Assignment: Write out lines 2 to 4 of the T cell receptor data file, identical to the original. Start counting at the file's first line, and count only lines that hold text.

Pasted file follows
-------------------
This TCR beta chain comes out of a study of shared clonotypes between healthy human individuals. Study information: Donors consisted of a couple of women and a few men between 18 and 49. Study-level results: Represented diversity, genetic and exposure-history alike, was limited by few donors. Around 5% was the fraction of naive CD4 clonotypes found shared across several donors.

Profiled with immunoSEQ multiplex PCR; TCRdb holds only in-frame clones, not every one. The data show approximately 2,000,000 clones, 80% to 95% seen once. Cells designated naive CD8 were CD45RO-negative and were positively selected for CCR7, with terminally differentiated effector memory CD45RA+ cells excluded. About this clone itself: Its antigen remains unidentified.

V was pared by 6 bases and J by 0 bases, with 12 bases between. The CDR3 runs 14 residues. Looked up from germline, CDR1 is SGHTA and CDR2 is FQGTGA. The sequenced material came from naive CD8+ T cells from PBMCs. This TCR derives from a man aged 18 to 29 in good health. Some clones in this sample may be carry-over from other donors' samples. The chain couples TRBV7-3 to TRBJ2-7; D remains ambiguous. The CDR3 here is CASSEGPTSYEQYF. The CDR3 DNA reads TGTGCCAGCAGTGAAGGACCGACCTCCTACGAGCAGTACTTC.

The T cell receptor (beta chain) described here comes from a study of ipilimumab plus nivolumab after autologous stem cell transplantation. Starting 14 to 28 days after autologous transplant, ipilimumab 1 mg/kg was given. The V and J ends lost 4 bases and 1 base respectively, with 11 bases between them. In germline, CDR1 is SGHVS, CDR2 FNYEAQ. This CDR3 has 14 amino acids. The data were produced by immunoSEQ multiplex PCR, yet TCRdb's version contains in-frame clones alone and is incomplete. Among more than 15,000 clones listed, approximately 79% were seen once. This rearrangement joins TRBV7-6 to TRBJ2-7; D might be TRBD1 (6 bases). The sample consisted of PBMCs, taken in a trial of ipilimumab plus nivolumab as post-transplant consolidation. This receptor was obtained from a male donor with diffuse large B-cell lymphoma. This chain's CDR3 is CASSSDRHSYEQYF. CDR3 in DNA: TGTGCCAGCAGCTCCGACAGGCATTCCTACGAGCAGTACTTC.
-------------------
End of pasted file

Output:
Profiled with immunoSEQ multiplex PCR; TCRdb holds only in-frame clones, not every one. The data show approximately 2,000,000 clones, 80% to 95% seen once. Cells designated naive CD8 were CD45RO-negative and were positively selected for CCR7, with terminally differentiated effector memory CD45RA+ cells excluded. About this clone itself: Its antigen remains unidentified.

V was pared by 6 bases and J by 0 bases, with 12 bases between. The CDR3 runs 14 residues. Looked up from germline, CDR1 is SGHTA and CDR2 is FQGTGA. The sequenced material came from naive CD8+ T cells from PBMCs. This TCR derives from a man aged 18 to 29 in good health. Some clones in this sample may be carry-over from other donors' samples. The chain couples TRBV7-3 to TRBJ2-7; D remains ambiguous. The CDR3 here is CASSEGPTSYEQYF. The CDR3 DNA reads TGTGCCAGCAGTGAAGGACCGACCTCCTACGAGCAGTACTTC.

The T cell receptor (beta chain) described here comes from a study of ipilimumab plus nivolumab after autologous stem cell transplantation. Starting 14 to 28 days after autologous transplant, ipilimumab 1 mg/kg was given. The V and J ends lost 4 bases and 1 base respectively, with 11 bases between them. In germline, CDR1 is SGHVS, CDR2 FNYEAQ. This CDR3 has 14 amino acids. The data were produced by immunoSEQ multiplex PCR, yet TCRdb's version contains in-frame clones alone and is incomplete. Among more than 15,000 clones listed, approximately 79% were seen once. This rearrangement joins TRBV7-6 to TRBJ2-7; D might be TRBD1 (6 bases). The sample consisted of PBMCs, taken in a trial of ipilimumab plus nivolumab as post-transplant consolidation. This receptor was obtained from a male donor with diffuse large B-cell lymphoma. This chain's CDR3 is CASSSDRHSYEQYF. CDR3 in DNA: TGTGCCAGCAGCTCCGACAGGCATTCCTACGAGCAGTACTTC.